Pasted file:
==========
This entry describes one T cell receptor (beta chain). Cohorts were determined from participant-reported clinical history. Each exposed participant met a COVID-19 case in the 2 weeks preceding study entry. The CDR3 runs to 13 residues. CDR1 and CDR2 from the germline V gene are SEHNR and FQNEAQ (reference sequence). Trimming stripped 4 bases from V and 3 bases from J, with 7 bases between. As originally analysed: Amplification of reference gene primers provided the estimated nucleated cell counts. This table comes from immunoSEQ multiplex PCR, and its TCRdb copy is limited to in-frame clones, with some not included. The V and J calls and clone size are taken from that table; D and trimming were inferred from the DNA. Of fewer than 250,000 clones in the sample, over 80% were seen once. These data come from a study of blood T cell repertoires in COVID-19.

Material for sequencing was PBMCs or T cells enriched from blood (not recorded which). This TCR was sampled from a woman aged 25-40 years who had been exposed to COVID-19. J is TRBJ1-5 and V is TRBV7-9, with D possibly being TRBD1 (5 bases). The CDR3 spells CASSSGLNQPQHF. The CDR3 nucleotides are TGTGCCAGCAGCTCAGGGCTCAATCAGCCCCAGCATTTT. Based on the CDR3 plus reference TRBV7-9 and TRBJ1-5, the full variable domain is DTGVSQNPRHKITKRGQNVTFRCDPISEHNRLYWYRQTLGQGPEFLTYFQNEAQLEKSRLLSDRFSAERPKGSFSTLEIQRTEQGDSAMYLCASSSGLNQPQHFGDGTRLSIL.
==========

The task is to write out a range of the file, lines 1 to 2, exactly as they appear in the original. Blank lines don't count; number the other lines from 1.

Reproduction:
This entry describes one T cell receptor (beta chain). Cohorts were determined from participant-reported clinical history. Each exposed participant met a COVID-19 case in the 2 weeks preceding study entry. The CDR3 runs to 13 residues. CDR1 and CDR2 from the germline V gene are SEHNR and FQNEAQ (reference sequence). Trimming stripped 4 bases from V and 3 bases from J, with 7 bases between. As originally analysed: Amplification of reference gene primers provided the estimated nucleated cell counts. This table comes from immunoSEQ multiplex PCR, and its TCRdb copy is limited to in-frame clones, with some not included. The V and J calls and clone size are taken from that table; D and trimming were inferred from the DNA. Of fewer than 250,000 clones in the sample, over 80% were seen once. These data come from a study of blood T cell repertoires in COVID-19.

Material for sequencing was PBMCs or T cells enriched from blood (not recorded which). This TCR was sampled from a woman aged 25-40 years who had been exposed to COVID-19. J is TRBJ1-5 and V is TRBV7-9, with D possibly being TRBD1 (5 bases). The CDR3 spells CASSSGLNQPQHF. The CDR3 nucleotides are TGTGCCAGCAGCTCAGGGCTCAATCAGCCCCAGCATTTT. Based on the CDR3 plus reference TRBV7-9 and TRBJ1-5, the full variable domain is DTGVSQNPRHKITKRGQNVTFRCDPISEHNRLYWYRQTLGQGPEFLTYFQNEAQLEKSRLLSDRFSAERPKGSFSTLEIQRTEQGDSAMYLCASSSGLNQPQHFGDGTRLSIL.